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In the News

May 30--How Local Governments Are Using Their Purchasing Power to End Sweatshop Labor More>>

April 9--Do You Know Where Your Government Uniform Was Made? More>>

December 22--U.S. Flouts Its Own Advice in Procuring Overseas Clothing. More>>

December 13--Canadian government urged to adopt ethical sourcing policy. More>>

News and Updates

New San Francisco Report.  San Francisco's Sweatfree Advisory Group has released a report on the City's progress and challenges, including recommendations for next steps. More>>

The Bangladesh Safety Accord. The Consortium notes with sadness the tragic collapse of the Rana Plaza factories.  The new Safety Accord reflects the Consortium’s Principles of Social Compliance.  More>>

Principles of social compliance.  The Consortium responds to the garment factory fires in Bangladesh and Pakistan.  More>>

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On One-Year Anniversary of the Rana Plaza Tragedy:

City of Madison Cooperative Contract Addresses Unsafe and Illegal Conditions in Apparel Factories

The City of Madison, Wisconsin, in consultation with the Sweatfree Purchasing Consortium has released a Request for Proposals  for various kinds of clothing worn by its firefighters, police, metro transit and other employees.  The contract is designed so that other state and local government agencies in the United States can purchase uniforms under the same terms and conditions for the life of the contract. This multi-government initiative is part of a larger effort to to eliminate unsafe and illegal working conditions in apparel factories worldwide.  More>>


"Uncle Sam's Sweatshops"

A major investigative New York Times report on unsafe, abusive, and illegal conditions in overseas apparel factories that supplies the federal government has sparked proposals to change the government’s buying practices.  The New York Times itself proposes: “Federal agencies can start by disclosing the names of all factories they use; Congress could then order an investigation of the labor violations in those facilities. Next, agencies should jointly develop a code of conduct for overseas factories as well as an inspection regimen. Washington might also consider joining the retailers who have agreed to improve building safety in Bangladesh."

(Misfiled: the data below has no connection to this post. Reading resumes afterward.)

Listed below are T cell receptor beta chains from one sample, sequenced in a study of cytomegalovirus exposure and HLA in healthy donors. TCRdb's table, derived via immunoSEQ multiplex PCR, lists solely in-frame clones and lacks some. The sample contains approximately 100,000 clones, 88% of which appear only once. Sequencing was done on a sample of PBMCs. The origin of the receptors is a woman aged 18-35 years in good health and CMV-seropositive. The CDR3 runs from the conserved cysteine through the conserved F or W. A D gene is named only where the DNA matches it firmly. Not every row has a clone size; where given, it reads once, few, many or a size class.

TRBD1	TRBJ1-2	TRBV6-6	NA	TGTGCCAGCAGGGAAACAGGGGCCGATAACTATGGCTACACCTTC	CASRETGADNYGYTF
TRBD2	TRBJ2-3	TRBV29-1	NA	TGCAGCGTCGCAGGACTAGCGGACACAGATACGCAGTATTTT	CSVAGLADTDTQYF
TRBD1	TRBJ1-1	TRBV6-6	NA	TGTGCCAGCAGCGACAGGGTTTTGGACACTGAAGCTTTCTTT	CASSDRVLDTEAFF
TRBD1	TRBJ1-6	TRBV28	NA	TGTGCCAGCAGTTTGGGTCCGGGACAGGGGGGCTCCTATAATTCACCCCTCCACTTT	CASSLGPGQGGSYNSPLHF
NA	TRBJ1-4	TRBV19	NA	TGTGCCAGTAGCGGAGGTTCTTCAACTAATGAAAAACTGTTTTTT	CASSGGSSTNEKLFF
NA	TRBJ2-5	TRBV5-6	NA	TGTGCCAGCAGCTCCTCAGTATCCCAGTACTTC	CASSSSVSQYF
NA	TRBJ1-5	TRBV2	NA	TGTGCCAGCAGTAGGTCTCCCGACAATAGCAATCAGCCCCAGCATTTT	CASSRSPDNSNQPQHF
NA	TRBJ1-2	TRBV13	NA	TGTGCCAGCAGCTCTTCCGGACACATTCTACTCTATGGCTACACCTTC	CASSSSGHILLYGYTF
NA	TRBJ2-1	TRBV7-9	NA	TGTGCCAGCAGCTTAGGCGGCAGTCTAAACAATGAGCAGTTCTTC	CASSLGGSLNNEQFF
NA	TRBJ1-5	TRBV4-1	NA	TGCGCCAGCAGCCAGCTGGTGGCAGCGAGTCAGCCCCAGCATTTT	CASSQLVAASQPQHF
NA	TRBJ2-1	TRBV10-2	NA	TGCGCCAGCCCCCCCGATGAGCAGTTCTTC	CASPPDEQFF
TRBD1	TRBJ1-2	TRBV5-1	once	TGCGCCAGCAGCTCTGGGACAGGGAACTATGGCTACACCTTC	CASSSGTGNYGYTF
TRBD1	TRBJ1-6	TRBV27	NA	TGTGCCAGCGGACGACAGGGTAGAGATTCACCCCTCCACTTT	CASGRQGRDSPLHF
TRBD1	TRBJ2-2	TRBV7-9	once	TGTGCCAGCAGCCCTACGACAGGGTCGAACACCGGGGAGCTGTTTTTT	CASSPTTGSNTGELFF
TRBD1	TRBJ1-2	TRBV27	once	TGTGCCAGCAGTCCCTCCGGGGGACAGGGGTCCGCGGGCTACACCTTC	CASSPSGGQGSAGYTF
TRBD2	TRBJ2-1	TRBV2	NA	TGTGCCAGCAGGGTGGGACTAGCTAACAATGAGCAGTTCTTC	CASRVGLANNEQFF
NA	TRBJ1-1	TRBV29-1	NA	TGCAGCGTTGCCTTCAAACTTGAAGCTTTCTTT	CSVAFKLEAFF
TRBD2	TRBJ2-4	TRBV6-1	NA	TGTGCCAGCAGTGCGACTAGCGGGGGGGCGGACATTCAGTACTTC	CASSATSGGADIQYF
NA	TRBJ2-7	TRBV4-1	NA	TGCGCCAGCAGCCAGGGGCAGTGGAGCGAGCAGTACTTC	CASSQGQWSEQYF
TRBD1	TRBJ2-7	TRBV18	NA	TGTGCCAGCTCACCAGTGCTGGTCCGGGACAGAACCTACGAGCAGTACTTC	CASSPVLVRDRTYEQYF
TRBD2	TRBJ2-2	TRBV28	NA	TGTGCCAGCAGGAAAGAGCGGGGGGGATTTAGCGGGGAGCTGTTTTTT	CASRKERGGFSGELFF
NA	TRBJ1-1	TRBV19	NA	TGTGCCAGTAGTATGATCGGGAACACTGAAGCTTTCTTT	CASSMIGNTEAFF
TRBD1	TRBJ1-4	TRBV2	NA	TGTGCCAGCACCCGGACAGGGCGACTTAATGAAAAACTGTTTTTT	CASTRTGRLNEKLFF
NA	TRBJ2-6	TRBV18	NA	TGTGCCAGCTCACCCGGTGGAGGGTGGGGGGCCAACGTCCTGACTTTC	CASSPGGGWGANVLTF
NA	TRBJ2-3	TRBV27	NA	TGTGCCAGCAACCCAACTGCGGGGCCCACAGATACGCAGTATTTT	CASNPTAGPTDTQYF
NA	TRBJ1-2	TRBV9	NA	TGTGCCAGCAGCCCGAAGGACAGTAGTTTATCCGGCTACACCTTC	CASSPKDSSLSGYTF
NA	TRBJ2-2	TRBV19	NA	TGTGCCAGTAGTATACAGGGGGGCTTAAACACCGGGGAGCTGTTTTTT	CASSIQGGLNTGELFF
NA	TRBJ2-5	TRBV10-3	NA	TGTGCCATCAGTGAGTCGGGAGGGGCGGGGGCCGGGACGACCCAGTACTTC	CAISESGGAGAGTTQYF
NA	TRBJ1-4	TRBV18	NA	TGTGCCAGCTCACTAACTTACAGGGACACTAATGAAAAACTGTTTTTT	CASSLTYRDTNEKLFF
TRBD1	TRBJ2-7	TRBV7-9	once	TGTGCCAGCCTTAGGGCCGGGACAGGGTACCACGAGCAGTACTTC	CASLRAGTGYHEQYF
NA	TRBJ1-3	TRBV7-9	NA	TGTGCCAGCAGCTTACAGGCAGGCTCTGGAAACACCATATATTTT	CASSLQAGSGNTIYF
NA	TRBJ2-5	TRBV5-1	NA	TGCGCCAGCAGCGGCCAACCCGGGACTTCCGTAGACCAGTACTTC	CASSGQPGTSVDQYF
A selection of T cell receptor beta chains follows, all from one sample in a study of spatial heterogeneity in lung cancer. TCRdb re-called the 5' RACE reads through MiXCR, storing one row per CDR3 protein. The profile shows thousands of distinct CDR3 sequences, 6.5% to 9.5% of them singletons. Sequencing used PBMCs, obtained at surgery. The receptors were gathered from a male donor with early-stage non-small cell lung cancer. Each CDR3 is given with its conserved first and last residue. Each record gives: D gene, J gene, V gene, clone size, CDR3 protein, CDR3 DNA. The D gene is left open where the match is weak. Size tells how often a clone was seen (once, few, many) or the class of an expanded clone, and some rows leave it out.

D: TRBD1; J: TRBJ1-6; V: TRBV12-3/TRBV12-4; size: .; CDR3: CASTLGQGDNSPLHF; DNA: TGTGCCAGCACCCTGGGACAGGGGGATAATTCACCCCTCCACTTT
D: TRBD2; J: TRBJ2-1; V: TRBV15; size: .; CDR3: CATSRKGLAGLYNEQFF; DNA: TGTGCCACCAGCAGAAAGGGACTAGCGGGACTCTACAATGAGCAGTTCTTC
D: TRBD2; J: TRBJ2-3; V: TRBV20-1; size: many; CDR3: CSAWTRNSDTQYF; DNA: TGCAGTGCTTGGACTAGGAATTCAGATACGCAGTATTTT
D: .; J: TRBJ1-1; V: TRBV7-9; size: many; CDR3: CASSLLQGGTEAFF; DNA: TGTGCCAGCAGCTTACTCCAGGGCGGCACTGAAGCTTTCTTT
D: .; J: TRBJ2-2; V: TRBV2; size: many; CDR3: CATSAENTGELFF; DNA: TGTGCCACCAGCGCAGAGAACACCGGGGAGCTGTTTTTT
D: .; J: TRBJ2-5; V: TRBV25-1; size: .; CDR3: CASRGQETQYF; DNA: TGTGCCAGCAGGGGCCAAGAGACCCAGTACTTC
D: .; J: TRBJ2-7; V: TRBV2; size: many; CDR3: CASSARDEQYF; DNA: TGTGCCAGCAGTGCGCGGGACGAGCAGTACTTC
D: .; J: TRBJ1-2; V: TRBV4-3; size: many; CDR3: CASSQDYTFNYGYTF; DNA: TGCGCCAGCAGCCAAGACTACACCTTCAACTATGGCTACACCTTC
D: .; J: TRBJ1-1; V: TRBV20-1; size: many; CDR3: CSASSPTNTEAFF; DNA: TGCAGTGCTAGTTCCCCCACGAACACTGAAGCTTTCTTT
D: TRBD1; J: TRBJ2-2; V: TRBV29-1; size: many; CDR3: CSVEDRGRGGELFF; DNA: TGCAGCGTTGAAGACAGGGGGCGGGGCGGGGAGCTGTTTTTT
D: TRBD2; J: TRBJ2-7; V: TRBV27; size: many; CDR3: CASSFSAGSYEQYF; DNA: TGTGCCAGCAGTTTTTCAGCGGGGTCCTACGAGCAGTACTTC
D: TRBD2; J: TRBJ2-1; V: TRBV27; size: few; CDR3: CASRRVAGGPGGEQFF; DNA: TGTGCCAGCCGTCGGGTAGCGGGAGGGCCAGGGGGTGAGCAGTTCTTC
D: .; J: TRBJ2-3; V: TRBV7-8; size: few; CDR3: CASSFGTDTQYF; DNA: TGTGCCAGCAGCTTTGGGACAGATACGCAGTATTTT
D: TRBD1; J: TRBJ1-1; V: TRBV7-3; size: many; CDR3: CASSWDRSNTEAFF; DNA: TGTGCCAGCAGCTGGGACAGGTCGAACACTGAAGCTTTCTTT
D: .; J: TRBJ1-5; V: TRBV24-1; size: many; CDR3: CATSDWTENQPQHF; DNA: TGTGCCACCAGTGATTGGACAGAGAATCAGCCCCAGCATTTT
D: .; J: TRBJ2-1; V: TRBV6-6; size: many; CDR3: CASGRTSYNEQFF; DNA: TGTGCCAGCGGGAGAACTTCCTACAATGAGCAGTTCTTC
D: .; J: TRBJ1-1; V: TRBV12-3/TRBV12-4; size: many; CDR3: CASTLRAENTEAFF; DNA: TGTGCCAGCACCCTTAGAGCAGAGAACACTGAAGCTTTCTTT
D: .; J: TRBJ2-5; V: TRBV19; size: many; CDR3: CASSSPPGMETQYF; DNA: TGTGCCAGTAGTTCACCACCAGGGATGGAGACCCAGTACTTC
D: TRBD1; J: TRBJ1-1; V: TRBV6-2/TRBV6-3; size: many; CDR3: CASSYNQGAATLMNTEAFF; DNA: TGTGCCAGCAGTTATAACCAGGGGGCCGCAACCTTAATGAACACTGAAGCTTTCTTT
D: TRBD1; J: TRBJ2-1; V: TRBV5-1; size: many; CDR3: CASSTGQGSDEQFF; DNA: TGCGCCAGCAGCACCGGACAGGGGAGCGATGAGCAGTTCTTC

Read the report and proposals here.

Check out Sweatfree LinkUp!

  This is a new database of apparel factories, manufacturers, and vendors in the government procurement supply chain. It is a tool for increased transparency and labor rights accountability in the industry. More>>


Resources for Sweatfree Purchasing

  Is your government entity considering sweatfree purchasing?  Use the Consortium's new model policy as a starting point.  The premise of the model is that fair and open competition for public contracts and decent working conditions in the procurement supply chain go hand in hand.  More>>

Many cities, states and other government entities have worked for many years to ensure they buy products made in decent conditions.  We have assembled their resources in the new resource libary. More>>

Check out the online worker complaint form, our labor compliance questionnaire, and additional resources.  More>>


The government must do better. Federal agencies can start by disclosing the names of all factories they use; Congress could then order an investigation of the labor violations in those facilities. Next, agencies should jointly develop a code of conduct for overseas factories as well as an inspection regimen. Washington might also consider joining the retailers who have agreed to improve building safety in Bangladesh. In these and other ways, the federal government would improve the lives of millions of workers and set an example for the private sector to follow.

-The New York Times Editorial Board, December 29, 2013

The work of the members of the Sweatfree Purchasing Consortium is an important part of the effort to ensure that taxpayer dollars are not provided to entities that operate sweatshops.  New York is proud to be a part of this effort to promote sweatfree purchasing.

- Governor Andrew M. Cuomo, New York
We have a moral obligation to ensure [the sweatshop] practice is not rewarded through state contracts and taxpayer dollars…. By using our combined state procurement power, we can impart real change.

- Former Governor Edward G. Rendell, Pennsylvania

Hear what members say about the Consortium.  Go here.